VMware publishes virtualisation security guidelines

VMware marked the second day of VMworld conferenceby sharing newly published security and compliance recommendations for virtual environments.

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VMware marked the second day of VMworld conferenceby sharing newly published security and compliance recommendations for virtual environments.

The vendor's guidelines focus primarily on optimising use of management and security tools available from VMware parent company EMC and EMC's RSA security division.

VMware's paper, "Security Compliance in a Virtual World," calls attention to the fact that any corporate computing infrastructure that has been virtualised in part or in whole must meet the demands of auditors to satisfy regulatory mandates.

These include the Payment Card Industry data security standards (PCI DSS), federal Health Insurance Portability and Accountability Act healthcare security requirements, or the European Union's data-privacy rules, among other regulations worldwide.

Just as they would for a non-virtualised computing environment, compliance auditors will demand evidence of controls that prevent unauthorised access, provide separation of administrative duties, isolate systems for processing protected information, and monitor access.

In the paper, VMware acknowledges that virtualisation is still "relatively new" and that it "represents a paradigm shift in computing," so organisations "need to invest time and effort in learning how to get it right."

But virtualised and non-virtualised computing environments are profoundly different in nature. In virtualised environments, "there is no longer a one-on-one relationship between the physical host and server," VMware points out in the paper. "Now a virtual machine can run on one of many physical hosts, while a host can run a wide variety of virtual machines. This association changes dynamically, making it difficult to keep up with changes."

VMware adds: "The result is that configuration and change management practices become even more critical in virtualised environments."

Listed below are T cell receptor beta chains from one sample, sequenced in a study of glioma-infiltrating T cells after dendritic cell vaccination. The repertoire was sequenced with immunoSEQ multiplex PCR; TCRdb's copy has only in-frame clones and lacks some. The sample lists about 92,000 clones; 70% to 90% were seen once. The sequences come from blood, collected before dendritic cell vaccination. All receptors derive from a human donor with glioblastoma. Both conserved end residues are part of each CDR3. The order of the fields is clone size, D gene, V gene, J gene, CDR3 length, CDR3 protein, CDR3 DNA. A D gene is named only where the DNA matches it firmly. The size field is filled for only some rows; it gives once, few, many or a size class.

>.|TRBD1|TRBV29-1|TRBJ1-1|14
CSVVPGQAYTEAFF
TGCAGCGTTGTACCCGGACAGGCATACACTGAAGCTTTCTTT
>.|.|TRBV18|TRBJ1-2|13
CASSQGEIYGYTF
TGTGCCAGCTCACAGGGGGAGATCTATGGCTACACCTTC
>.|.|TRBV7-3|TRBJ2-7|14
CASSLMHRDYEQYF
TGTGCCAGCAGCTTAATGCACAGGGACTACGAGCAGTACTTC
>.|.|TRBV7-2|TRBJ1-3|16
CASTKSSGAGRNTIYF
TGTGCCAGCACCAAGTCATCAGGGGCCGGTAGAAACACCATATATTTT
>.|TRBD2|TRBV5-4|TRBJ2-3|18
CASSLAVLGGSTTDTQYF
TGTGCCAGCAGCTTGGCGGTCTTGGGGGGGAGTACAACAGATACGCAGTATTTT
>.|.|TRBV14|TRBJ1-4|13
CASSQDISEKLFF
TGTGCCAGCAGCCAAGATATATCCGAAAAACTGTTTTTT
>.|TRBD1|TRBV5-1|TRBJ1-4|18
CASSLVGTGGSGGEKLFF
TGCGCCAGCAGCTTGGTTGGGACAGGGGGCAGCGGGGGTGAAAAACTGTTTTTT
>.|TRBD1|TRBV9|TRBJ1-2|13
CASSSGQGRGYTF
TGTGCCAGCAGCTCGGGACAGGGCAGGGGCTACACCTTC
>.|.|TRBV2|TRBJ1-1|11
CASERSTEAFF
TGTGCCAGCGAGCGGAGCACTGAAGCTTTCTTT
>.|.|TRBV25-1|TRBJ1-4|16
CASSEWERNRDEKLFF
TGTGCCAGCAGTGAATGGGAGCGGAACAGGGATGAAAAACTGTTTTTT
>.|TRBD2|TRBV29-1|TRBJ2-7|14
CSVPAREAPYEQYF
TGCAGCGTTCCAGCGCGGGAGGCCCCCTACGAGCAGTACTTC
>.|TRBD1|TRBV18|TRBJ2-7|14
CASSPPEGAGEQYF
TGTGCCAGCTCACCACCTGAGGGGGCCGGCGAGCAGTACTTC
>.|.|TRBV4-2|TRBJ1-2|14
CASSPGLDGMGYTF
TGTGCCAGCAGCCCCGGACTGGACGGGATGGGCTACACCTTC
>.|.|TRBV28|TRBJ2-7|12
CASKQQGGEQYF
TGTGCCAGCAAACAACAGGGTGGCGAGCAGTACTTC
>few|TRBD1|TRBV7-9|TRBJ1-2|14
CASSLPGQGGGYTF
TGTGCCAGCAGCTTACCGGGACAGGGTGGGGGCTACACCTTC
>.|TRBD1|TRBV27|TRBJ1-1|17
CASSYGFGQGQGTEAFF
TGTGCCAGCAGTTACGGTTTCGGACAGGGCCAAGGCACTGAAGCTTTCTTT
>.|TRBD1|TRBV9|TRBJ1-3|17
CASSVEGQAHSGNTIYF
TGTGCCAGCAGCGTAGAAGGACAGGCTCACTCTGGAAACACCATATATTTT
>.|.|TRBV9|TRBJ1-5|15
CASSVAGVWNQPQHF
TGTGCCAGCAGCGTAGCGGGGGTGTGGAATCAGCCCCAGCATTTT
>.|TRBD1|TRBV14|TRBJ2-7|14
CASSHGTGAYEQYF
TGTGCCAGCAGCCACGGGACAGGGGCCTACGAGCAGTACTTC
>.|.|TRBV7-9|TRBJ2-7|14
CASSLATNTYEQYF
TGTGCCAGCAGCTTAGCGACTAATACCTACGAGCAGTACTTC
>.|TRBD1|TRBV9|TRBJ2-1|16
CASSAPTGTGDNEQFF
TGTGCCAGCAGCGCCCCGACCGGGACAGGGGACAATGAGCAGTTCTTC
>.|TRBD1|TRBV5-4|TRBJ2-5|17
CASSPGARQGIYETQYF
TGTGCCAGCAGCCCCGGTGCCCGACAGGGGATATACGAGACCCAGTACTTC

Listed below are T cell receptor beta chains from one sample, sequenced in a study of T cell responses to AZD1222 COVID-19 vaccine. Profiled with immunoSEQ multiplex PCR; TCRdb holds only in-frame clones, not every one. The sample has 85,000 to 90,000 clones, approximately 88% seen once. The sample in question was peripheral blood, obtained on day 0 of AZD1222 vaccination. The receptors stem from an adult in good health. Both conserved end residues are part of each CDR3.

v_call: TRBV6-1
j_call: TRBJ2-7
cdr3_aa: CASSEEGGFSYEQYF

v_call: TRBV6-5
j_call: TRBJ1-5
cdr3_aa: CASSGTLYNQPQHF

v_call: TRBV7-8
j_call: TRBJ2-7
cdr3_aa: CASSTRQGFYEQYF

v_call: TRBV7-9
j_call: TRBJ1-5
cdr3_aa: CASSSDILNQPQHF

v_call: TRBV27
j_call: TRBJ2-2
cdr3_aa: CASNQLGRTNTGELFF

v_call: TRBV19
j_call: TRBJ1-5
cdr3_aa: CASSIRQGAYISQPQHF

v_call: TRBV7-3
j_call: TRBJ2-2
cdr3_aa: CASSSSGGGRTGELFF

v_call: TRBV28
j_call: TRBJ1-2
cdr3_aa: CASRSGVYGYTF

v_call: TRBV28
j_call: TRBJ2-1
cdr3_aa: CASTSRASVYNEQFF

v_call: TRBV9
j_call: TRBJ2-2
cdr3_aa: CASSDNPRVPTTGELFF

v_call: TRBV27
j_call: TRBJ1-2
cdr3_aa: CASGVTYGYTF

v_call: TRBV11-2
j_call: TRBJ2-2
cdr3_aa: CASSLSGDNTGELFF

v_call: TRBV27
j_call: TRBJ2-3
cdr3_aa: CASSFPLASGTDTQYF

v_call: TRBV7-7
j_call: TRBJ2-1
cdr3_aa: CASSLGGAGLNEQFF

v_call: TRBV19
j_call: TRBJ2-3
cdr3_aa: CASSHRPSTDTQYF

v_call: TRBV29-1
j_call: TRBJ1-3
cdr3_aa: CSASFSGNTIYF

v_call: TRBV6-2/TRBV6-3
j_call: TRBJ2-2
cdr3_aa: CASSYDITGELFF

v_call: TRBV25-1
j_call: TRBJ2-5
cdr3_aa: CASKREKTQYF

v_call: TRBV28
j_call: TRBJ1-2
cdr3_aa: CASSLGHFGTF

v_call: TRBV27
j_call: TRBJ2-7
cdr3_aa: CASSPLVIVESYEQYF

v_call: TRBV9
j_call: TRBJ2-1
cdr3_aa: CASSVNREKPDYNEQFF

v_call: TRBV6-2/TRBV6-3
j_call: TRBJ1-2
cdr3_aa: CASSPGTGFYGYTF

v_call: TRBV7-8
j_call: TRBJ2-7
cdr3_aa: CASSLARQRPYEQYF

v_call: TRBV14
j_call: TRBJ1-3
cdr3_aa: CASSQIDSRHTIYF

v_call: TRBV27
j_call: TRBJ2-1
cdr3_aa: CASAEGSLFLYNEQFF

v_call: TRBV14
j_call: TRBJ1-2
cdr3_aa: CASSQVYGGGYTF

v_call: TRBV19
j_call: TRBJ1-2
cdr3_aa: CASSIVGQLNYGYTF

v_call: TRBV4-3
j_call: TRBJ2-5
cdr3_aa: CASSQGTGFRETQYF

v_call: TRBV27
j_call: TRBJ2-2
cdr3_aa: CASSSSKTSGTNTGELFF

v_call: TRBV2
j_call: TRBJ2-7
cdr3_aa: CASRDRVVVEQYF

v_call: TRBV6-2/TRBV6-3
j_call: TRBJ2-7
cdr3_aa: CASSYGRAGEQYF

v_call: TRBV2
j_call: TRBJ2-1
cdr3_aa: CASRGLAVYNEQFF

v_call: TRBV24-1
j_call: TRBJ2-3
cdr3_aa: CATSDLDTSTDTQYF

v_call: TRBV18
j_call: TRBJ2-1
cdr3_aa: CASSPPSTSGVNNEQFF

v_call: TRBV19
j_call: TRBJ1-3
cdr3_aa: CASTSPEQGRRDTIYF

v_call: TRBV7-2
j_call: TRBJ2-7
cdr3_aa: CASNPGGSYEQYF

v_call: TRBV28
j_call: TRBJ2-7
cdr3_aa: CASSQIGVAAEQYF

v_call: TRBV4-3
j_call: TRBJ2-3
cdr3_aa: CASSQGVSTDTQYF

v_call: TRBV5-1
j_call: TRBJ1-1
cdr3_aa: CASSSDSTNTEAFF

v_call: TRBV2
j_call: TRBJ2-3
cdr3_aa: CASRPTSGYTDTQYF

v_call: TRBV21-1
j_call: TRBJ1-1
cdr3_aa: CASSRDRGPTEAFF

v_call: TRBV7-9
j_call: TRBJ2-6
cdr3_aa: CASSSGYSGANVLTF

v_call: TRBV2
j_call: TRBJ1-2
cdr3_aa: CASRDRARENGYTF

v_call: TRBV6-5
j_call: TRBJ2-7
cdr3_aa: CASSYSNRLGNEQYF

Among the paper's recommendations, VMware says managers should take advantage of tools they already may use in their physical environments to lessen the burden of managing conformance in virtual infrastructures.

In terms of tools to use to meet compliance goals, the paper emphasises [VMware's vCenter and Orchestrator]; VMware Update Manager; RSA's enVision security information management product; and EMC Ionix Server Configuration Manager.

The paper also notes that the [Center for Internet Security] and the Defense Information Systems Agency have each issued guidelines on configuration and platform hardening in virtualisation.

Platform hardening relates to using "appropriate settings and removing unused code," says Bret Hartman, CTO at RSA. Hartman authored the paper with Stephen Herrod, CTO and senior vice president of research and development at VMware, and three others.

The reason for publishing "Security Compliance in a Virtual World" now, Hartman says, is that chief security officers are trying to anticipate security needs around virtualisation and want more practical advice.

"The risks are here," Hartman says. "What makes virtualisation different is there's a new kind of root access in the system."

Therefore, there should be "very strong administrative controls," says Hartman, recommending use of "multi-factor authentication," not just simple passwords, plus the establishment of a clear separation of duties.

In the paper, VMware acknowledges it wants to shift the security discussion away from what it sees as too much focus on hypervisor security alone, to the broader concerns of overall security compliance, auditing, logging and event collection.

A mix of virtualised and non-virtualised computing environments -- a commonplace situation in organisations today -- represents "a hybrid environment" that has to be administered and logged appropriately across both for regulatory reasons, Hartman points out, adding it's all taking place in an "evolutionary" way.

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